DegreeDoctor of Philosophy
SubjectDrug delivery devices
Cellular therapy
Dept/ProgramOphthalmology
Persistent Identifierhttp://hdl.handle.net/10722/227942

 

DC FieldValueLanguage
dc.contributor.authorWong, Siu-yin-
dc.contributor.author王笑燕-
dc.date.accessioned2016-07-26T23:17:43Z-
dc.date.available2016-07-26T23:17:43Z-
dc.date.issued2015-
dc.identifier.citationWong, S. [王笑燕]. (2015). Terminable cell-encapsulating drug delivery device for sustained intraocular glial cell-derived neurotrophic factor (GDNF) delivery. (Thesis). University of Hong Kong, Pokfulam, Hong Kong SAR.-
dc.identifier.urihttp://hdl.handle.net/10722/227942-
dc.description.abstractEncapsulated-cell therapy (ECT) is an attractive approach to treat sight-threatening diseases through sustained delivery of therapeutics secreted from immunoisolated cells. Although collagen-alginate (CAC) scaffold integrates the merits of collagen and alginate, and alginate-poly-l-lysine (AP) polyelectrolytic coating improves the properties of alginate systems, the properties and performance of CAC and AP-CAC ECT systems are not well-understood. Also, sustained delivery of GDNF, a potent neurotrophic factor with a short half-life, via ocular ECT has not been investigated. Moreover, most reported ECT systems do not have externally controllable functions. Aiming to develop externally controllable ECT devices for prolonged ocular applications, this study investigated the relationships between: (1) the factors controlling CAC-based matrix properties, (2) the interactions between cell, collagen, alginate and AP-coating, and (3) the long-term stability and functionality of these systems. The effectiveness of Tet-on inducible Caspase 8 (Casp8) termination control for safe in vivo applications was also examined. Our findings indicated that cell growth kinetics and microstructural organization of CAC-based ECT systems were tunable by factors controlling collagen and alginate gelation, including alginate concentration, molecular weight and viscosity, rate of alginate gelation, sequence of CAC gelation, initial cell number, and poly-l-lysine coating conditions. Stability in device microstructure and net cell proliferative effect of CAC-based ECT systems allowed the devices to remain stable and functional for prolonged periods of time in vitro and in the eyes of healthy or dystrophic Royal College of Surgeons rats with inherited retinal degeneration. Encapsulated cell viability and daily GDNF secretion have shown to be closely related. These devices are well-tolerated in vivo without host cells attachment or cell protrusion. Sustained GDNF delivery in dystrophic rats resulted in a dose-dependent photoreceptor and electroretinogram functional rescue 28 days post-implantation. Our pilot data showed that CAC platform maintained its microstructure and supported the growth of proliferative HEK293 cells or non-proliferative immortalized human retinal pigment epithelial cells, ARPE-19, without protrusion 6 months post-implantation. AP-coating improved the encapsulation power, shell microstructure, cell growth kinetics and daily GDNF secretion from CAC systems over 28 days of culture. Preliminary in vivo studies suggested that AP-CAC and CAC devices achieved comparable photoreceptor rescue effect in dystrophic rats. Tet-on Casp8 HEK293 cells demonstrated good viability under non-induced conditions and effective termination upon Doxycycline (Dox) treatment. Cell death was mediated by pro-Casp8 overexpression and caspase-mediated apoptotic pathway after 72 hours of 100pg-8μg/ml Dox treatment. Comparably, most encapsulated Tet-on cells were terminated after 24 hours of 2ng-2μg/ml Dox treatment and no viable cells were detected at 72 hours. Implanted ECT devices were able to respond to Dox. Most cells in retrieved devices underwent apoptosis after 48 hours of 1mg/ml Dox delivered in sweetened drinking water. This study characterized the properties and performance of externally controllable CAC-based ocular ECT devices. These devices offer great flexibility in system design and can potentially be applied to many posterior eye disorders.-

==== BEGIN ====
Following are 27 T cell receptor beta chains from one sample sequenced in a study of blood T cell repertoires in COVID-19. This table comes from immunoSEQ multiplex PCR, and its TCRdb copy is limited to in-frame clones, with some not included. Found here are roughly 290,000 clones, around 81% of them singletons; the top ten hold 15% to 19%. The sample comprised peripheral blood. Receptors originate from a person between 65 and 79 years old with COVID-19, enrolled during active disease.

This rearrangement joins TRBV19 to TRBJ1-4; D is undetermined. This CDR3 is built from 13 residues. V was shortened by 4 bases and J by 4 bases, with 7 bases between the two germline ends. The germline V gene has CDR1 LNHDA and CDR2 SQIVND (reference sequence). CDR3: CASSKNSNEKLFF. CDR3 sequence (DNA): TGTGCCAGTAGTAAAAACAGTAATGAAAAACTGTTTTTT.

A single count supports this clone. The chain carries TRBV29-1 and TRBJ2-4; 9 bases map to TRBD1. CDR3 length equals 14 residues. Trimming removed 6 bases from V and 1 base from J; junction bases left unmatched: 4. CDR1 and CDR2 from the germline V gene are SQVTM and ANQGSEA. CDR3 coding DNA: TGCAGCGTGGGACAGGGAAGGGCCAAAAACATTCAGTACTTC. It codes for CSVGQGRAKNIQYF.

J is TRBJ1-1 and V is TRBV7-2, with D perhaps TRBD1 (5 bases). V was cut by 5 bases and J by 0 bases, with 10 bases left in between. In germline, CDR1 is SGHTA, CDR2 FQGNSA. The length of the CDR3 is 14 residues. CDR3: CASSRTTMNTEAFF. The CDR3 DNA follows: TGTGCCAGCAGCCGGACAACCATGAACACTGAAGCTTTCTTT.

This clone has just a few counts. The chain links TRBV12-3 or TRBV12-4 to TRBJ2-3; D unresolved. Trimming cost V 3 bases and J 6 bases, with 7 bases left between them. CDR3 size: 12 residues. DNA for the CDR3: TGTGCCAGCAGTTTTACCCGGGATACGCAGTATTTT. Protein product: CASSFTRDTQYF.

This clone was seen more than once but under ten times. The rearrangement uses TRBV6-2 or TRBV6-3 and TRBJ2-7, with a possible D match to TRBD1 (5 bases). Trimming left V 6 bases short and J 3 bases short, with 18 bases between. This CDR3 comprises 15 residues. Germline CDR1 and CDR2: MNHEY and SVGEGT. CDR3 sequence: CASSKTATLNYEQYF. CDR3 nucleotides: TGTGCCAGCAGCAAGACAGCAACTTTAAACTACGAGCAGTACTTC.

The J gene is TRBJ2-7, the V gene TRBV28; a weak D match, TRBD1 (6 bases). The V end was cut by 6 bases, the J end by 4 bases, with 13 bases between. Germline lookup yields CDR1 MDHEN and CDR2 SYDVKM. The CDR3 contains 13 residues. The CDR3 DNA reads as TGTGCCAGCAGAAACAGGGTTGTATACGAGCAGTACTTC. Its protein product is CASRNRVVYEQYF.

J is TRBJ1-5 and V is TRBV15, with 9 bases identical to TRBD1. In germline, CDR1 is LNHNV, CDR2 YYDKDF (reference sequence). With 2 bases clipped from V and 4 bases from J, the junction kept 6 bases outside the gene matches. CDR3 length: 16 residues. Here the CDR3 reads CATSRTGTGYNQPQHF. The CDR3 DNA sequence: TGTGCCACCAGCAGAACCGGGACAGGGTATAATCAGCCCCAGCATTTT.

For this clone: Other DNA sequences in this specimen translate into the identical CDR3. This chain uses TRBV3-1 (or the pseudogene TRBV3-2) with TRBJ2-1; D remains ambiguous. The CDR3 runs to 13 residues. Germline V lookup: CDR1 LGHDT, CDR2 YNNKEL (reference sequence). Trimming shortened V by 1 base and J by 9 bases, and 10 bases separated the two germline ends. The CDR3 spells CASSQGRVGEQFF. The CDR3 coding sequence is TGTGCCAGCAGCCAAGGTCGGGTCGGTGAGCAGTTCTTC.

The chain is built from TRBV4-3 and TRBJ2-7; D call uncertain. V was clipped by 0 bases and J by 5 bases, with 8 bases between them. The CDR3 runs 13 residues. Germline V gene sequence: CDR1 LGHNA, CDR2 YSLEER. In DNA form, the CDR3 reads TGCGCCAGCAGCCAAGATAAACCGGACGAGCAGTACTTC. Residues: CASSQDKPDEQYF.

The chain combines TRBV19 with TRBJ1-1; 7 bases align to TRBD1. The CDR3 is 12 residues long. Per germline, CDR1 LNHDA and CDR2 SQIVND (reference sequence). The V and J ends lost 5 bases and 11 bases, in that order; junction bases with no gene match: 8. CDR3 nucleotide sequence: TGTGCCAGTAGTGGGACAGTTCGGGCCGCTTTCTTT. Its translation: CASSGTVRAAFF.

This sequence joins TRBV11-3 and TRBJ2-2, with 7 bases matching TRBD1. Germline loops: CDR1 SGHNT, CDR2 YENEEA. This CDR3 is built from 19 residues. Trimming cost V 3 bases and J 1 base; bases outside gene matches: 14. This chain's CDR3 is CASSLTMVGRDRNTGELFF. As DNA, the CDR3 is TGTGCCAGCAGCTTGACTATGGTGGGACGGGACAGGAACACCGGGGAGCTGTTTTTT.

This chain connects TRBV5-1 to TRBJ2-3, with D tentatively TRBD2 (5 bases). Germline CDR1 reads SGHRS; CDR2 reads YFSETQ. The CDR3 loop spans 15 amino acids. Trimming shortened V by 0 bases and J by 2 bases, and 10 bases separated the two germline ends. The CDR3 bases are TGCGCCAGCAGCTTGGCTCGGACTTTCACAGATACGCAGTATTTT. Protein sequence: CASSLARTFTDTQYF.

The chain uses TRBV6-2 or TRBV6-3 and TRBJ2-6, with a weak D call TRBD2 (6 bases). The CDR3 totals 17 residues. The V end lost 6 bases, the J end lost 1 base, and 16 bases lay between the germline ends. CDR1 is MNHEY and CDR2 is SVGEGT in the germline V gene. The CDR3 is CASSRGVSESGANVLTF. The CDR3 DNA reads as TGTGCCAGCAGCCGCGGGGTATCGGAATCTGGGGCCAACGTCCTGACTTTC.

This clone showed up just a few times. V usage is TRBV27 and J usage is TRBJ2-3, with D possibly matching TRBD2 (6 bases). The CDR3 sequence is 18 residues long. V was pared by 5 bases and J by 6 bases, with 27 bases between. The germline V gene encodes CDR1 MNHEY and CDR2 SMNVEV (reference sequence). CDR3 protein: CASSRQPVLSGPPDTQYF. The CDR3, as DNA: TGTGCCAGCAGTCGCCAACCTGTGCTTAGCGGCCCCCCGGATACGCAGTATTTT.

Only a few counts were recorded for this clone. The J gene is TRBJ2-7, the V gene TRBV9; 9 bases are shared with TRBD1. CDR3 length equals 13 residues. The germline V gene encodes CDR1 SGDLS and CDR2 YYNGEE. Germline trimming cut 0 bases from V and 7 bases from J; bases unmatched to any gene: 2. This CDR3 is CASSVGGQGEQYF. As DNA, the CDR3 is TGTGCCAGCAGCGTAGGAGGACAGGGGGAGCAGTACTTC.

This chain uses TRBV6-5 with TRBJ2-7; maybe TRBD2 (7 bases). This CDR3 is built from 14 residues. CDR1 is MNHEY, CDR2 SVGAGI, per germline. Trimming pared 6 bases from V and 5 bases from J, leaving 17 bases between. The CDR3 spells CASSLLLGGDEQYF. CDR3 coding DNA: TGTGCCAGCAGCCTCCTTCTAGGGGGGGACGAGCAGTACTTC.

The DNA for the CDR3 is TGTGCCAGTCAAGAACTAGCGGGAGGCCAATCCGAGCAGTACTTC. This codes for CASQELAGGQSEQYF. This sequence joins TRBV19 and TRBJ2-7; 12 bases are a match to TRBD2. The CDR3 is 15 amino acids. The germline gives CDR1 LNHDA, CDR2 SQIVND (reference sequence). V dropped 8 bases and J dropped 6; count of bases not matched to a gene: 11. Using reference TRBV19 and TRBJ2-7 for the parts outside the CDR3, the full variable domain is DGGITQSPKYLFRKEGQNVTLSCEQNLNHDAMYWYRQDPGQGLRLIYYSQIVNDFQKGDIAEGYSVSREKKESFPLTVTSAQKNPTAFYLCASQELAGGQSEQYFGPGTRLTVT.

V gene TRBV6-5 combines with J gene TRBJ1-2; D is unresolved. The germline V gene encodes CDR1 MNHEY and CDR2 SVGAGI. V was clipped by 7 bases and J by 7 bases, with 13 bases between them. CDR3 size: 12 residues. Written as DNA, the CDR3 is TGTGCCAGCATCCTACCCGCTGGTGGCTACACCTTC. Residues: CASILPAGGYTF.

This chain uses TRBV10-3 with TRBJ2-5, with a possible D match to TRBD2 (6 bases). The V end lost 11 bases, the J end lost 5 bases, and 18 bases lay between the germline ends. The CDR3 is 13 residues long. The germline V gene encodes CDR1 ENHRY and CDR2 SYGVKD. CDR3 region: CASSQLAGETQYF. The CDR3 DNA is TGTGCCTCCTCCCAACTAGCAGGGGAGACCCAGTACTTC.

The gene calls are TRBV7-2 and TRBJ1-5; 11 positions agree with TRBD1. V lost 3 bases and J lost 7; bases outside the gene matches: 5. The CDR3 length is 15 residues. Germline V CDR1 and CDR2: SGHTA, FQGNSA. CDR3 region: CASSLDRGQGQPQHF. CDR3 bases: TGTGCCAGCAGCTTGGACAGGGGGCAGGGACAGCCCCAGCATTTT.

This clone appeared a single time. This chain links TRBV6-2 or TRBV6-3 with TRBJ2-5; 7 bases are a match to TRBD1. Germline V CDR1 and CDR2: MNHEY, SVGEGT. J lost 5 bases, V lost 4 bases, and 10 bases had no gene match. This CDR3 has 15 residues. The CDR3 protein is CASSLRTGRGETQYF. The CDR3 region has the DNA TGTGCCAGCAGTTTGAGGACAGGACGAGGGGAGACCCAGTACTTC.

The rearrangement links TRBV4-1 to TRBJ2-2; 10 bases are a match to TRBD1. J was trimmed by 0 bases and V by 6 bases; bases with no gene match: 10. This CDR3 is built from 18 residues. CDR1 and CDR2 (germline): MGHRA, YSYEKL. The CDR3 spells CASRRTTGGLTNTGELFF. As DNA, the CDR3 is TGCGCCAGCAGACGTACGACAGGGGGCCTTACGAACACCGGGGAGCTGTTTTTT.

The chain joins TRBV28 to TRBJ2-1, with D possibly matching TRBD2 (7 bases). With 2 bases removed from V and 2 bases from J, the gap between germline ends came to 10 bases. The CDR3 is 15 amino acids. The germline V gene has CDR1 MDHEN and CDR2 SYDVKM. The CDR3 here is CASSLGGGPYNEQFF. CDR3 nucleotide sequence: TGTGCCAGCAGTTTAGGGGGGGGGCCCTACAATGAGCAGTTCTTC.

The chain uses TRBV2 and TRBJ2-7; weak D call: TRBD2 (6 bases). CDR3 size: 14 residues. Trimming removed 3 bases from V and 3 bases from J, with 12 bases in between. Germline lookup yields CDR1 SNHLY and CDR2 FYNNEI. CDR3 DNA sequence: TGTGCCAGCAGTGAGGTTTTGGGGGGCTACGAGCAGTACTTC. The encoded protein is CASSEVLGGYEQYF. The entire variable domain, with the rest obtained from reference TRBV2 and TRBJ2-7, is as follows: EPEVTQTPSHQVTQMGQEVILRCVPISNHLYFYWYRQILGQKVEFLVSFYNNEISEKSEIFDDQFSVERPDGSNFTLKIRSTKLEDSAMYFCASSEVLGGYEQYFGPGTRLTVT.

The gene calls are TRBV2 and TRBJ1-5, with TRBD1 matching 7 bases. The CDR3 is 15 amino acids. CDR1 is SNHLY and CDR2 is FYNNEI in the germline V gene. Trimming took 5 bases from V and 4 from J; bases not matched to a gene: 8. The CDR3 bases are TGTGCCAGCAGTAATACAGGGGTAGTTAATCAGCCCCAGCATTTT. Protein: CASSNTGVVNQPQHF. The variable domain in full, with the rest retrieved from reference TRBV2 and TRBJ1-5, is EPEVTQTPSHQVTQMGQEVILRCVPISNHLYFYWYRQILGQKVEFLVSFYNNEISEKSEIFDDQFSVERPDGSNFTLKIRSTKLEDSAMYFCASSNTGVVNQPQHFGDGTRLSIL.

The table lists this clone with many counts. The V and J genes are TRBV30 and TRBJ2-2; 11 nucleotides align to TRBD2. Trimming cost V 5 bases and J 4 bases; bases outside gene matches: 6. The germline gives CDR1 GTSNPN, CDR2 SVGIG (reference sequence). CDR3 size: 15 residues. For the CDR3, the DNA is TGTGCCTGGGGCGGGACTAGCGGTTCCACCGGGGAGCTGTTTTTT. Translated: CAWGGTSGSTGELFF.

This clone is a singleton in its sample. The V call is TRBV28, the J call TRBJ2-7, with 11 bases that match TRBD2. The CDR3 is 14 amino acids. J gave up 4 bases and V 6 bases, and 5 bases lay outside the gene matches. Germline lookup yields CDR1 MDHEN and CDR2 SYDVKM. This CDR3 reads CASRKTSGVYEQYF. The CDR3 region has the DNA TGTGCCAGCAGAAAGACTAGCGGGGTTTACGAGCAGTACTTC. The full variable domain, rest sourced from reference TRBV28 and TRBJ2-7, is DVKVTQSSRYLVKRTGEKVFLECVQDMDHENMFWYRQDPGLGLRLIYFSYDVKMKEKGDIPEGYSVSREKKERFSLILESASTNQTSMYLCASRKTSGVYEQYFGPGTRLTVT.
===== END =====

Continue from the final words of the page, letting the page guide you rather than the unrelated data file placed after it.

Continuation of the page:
dc.languageeng-
dc.publisherThe University of Hong Kong (Pokfulam, Hong Kong)-
dc.relation.ispartofHKU Theses Online (HKUTO)-
dc.rightsThe author retains all proprietary rights, (such as patent rights) and the right to use in future works.-
dc.rightsCreative Commons: Attribution 3.0 Hong Kong License-
dc.subject.lcshDrug delivery devices-
dc.subject.lcshCellular therapy-
dc.titleTerminable cell-encapsulating drug delivery device for sustained intraocular glial cell-derived neurotrophic factor (GDNF) delivery-
dc.typePG_Thesis-
dc.identifier.hkulb5774091-
dc.description.thesisnameDoctor of Philosophy-
dc.description.thesislevelDoctoral-
dc.description.thesisdisciplineOphthalmology-
dc.description.naturepublished_or_final_version-